Tuesday, September 6, 2011

Brody's Notes... California High Court To Hear Arguments By Prop 8 Supporters

California Supreme Court Building
By Brody Levesque | SAN FRANCISCO, CALIFORNIA -- California's Supreme Court is scheduled to hear oral arguments Tuesday on the matter of whether or not the conservative backers of Prop 8, specifically Protect Marriage.com, have legal standing and entitlement to defend the law that eliminated by popular vote in a ballot referendum same-sex marriage in the state, which was overturned by a U. S. District Court Judge last year.
Former California governor, Arnold Schwarzenegger,(R) and current Governor Jerry Brown,(D), who at the time was California State Attorney General, both declined to defend the measure in federal court against a lawsuit brought by same-sex couples who contended that Prop 8 was not only unconstitutional, but discriminatory against same-sex couples relative to the legal benefits enjoyed by married heteronormal couples but denied same-sex couples.
Vikram Amar, a University of California-Davis constitutional law professor told the Los Angeles Times:
"If the court rules against the initiative backers, then a federal appeals court is more likely to rule that ProtectMarriage.com, the sponsor of Proposition 8, also lacks standing under federal law and "Proposition 8 dies because no one will defend it
I don't think it is open-and-shut either way," Amar said. "If sponsors of initiatives don't have standing, then you have the possibility that elected officials like governors and attorneys general can essentially undo an initiative by refusing to defend it.
"On the other hand, giving initiative sponsors the right to defend their measures when state officials refuse is also problematic he said. "Just because someone sponsors an initiative doesn't mean they are good representatives of the voters, because the voters never chose the sponsors," he said."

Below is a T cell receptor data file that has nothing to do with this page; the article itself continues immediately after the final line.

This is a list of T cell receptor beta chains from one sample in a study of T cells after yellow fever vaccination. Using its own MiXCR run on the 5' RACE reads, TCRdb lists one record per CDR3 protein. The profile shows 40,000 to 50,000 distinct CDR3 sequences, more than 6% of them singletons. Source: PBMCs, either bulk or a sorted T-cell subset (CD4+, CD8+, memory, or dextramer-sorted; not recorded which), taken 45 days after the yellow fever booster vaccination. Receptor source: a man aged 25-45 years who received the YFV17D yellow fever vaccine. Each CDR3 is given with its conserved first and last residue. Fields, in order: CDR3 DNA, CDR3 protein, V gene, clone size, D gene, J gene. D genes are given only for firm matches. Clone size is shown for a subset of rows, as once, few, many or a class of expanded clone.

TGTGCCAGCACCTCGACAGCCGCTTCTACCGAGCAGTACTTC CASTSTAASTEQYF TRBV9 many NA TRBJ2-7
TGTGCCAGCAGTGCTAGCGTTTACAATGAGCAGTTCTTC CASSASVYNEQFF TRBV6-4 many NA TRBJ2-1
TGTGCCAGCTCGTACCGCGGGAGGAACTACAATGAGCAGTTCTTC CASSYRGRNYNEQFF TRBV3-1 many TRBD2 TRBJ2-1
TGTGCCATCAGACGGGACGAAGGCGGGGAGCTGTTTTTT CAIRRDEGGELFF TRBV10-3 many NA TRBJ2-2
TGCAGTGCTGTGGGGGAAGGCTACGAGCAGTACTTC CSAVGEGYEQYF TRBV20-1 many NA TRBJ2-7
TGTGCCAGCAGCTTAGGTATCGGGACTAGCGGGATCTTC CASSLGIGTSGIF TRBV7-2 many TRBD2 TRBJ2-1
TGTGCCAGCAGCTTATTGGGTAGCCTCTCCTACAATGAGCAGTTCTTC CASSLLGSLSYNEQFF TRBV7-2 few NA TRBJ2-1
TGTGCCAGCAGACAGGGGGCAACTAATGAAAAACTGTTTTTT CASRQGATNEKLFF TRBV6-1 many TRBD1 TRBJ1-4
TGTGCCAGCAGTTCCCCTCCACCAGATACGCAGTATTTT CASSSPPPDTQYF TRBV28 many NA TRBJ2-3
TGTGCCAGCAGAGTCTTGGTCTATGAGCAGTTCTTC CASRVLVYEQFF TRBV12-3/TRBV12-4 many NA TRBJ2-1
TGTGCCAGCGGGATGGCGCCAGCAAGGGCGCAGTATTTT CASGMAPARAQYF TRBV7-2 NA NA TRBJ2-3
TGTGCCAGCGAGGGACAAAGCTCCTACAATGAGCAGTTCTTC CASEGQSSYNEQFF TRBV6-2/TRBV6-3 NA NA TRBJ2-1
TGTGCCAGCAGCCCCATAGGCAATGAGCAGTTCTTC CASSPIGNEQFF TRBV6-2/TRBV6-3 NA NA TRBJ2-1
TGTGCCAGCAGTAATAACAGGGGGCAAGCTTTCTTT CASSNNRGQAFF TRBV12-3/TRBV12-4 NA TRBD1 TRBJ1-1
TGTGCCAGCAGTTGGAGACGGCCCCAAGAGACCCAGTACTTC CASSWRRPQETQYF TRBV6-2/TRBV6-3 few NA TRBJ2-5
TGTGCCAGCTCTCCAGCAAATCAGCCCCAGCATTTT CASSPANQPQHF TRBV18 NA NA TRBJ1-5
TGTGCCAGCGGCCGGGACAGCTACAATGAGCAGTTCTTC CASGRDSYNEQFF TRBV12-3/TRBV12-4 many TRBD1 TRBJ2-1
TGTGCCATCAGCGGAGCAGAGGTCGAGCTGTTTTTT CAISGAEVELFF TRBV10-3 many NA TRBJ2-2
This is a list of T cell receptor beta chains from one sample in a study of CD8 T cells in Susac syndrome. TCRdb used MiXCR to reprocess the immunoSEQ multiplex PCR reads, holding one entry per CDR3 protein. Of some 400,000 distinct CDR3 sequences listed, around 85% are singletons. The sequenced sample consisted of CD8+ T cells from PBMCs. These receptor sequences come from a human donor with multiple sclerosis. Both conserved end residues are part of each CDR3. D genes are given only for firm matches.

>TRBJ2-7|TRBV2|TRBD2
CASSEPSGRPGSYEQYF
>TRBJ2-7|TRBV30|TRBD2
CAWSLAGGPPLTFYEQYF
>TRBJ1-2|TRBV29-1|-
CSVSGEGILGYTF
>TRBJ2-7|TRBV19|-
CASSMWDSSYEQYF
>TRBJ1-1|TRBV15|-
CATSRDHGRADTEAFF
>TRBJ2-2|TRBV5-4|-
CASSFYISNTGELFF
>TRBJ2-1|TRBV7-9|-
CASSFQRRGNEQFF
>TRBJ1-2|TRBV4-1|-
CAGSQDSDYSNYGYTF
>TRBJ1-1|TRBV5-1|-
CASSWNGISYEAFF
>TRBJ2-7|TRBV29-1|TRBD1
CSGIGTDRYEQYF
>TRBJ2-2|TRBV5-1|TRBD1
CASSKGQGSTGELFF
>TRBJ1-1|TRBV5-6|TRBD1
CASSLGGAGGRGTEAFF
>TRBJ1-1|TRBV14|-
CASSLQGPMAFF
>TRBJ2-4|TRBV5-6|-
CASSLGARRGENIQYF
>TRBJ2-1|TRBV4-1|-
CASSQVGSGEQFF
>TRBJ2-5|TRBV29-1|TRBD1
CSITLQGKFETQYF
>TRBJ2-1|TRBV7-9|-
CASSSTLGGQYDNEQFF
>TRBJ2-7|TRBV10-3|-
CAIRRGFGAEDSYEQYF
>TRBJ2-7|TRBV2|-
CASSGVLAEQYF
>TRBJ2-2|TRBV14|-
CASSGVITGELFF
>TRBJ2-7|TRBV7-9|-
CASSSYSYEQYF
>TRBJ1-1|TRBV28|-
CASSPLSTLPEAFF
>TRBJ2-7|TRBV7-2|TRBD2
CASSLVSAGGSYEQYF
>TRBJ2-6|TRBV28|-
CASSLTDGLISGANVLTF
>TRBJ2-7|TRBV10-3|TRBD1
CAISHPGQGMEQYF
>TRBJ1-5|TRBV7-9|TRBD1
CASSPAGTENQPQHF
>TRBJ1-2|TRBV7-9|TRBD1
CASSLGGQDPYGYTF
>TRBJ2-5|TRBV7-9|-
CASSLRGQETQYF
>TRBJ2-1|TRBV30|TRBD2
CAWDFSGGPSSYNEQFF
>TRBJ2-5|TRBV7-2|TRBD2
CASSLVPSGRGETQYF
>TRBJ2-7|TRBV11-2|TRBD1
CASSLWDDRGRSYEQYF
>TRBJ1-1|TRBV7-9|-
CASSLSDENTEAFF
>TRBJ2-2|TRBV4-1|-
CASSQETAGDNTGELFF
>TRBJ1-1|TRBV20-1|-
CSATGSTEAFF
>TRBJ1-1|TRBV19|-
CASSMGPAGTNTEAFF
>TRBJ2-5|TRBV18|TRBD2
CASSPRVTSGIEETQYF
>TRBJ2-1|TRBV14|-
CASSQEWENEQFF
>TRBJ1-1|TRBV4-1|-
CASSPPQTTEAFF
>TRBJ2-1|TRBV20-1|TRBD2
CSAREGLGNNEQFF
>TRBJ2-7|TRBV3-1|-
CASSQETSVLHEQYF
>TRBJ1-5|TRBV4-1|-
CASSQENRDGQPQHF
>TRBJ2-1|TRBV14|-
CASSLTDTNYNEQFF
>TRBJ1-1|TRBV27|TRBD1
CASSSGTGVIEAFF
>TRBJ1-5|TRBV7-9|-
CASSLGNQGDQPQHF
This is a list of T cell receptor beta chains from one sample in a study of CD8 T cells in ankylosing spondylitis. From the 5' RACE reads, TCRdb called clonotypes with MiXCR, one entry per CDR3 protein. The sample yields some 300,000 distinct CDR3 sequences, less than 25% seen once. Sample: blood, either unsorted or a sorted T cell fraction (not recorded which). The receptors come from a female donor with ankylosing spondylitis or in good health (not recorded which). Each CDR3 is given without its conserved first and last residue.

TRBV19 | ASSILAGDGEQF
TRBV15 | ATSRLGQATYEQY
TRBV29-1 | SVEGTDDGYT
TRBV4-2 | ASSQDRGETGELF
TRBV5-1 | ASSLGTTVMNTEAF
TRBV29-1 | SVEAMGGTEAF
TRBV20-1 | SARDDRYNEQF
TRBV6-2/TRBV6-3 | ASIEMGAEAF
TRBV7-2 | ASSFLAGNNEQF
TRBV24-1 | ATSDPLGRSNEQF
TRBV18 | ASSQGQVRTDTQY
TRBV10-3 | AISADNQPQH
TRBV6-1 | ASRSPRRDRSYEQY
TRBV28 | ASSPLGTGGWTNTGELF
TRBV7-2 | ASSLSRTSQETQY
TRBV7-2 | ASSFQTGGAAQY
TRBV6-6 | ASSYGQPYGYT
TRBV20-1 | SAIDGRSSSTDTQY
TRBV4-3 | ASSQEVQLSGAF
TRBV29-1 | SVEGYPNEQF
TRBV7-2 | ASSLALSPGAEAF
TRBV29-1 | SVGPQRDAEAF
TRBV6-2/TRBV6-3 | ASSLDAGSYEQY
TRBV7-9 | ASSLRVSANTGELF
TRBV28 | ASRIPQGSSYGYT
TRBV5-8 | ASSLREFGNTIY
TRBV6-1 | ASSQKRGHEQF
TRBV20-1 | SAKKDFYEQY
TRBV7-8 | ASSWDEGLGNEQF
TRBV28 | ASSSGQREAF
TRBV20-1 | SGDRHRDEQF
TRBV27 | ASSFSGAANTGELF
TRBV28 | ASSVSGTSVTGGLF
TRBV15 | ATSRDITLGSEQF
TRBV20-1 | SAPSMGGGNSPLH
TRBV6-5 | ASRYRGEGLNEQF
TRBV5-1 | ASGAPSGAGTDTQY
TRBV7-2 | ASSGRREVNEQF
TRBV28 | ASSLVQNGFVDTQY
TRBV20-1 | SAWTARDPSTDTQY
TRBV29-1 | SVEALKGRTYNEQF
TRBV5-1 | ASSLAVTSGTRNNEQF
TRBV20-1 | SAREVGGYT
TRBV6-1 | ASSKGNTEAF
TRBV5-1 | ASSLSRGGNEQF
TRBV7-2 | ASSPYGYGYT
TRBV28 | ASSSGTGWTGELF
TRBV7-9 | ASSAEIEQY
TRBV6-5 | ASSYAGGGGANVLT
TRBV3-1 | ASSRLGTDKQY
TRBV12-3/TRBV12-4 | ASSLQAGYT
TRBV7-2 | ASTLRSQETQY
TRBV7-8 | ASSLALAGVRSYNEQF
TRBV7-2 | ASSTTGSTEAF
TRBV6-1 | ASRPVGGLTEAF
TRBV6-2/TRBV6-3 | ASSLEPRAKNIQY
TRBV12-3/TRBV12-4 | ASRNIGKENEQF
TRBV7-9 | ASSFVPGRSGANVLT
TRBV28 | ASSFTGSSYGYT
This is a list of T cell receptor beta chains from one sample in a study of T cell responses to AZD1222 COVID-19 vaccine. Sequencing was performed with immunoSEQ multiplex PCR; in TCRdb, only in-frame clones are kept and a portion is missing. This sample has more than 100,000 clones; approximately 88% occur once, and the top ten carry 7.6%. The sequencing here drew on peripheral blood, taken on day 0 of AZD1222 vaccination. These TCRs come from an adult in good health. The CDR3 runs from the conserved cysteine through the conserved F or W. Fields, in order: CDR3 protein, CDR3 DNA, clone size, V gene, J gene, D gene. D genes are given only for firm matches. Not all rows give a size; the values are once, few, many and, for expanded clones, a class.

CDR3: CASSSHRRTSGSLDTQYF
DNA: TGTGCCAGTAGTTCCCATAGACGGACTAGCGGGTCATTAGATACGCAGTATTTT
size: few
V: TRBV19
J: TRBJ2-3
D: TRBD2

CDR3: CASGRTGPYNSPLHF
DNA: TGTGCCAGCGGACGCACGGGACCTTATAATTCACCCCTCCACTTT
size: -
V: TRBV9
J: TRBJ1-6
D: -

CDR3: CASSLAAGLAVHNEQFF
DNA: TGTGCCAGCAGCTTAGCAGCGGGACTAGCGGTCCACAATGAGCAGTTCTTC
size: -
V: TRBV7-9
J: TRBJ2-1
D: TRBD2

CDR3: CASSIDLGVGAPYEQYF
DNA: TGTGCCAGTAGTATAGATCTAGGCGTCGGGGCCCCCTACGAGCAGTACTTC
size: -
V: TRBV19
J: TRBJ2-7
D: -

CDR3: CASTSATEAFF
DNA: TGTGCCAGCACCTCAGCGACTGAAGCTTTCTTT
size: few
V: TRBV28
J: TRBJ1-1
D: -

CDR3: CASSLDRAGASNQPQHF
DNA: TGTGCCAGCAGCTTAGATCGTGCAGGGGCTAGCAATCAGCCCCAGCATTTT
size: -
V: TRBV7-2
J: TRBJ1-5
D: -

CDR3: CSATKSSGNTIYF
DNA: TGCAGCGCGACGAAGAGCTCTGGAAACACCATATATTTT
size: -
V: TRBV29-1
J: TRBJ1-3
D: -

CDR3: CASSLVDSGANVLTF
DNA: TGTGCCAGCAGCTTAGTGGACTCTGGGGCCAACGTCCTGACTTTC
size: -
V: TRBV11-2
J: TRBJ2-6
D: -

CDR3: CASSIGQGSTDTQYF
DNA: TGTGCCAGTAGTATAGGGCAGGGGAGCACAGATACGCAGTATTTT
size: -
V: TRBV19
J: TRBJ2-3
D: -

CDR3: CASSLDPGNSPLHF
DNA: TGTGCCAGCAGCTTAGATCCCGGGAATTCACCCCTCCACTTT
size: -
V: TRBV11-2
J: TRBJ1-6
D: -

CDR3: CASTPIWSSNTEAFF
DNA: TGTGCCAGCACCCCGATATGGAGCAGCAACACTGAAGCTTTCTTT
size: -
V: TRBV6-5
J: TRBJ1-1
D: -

The California High Court's ruling, which is expected within 90 days after hearing arguments, determines whether all initiative sponsors in California are legally entitled to defend their measures in state court when the governor and the attorney general refuse.
The U.S. 9th Circuit Court of Appeals had asked the California Supreme Court for a legal clarification determining if the state's law gives initiative backers legal status to defend Prop 8, but the Ninth Circuit will not be bound by what the California high court rules.
Legal analysts note that the federal appeals court would be able to determine a finding that state legal standing in the matter would apply in the federal case.
Strict legal rules about who has standing — the right to pursue a case — have ended many high-profile constitutional disputes in federal courts. Federal judges in recent years have embraced the narrow use of standing to limit the kinds of cases that can be brought. Under federal law, a person must have suffered an actual injury, among other requirements, to have standing in court. California courts have been more flexible in granting standing.
If the 9th Circuit determines that ProtectMarriage has standing, a three-judge 9th Circuit panel is likely to overturn Proposition 8 on constitutional grounds, and the case will probably then go to the U.S. Supreme Court. But the U.S. Supreme Court could reject the appeal on grounds of standing, limiting the case's effect to California.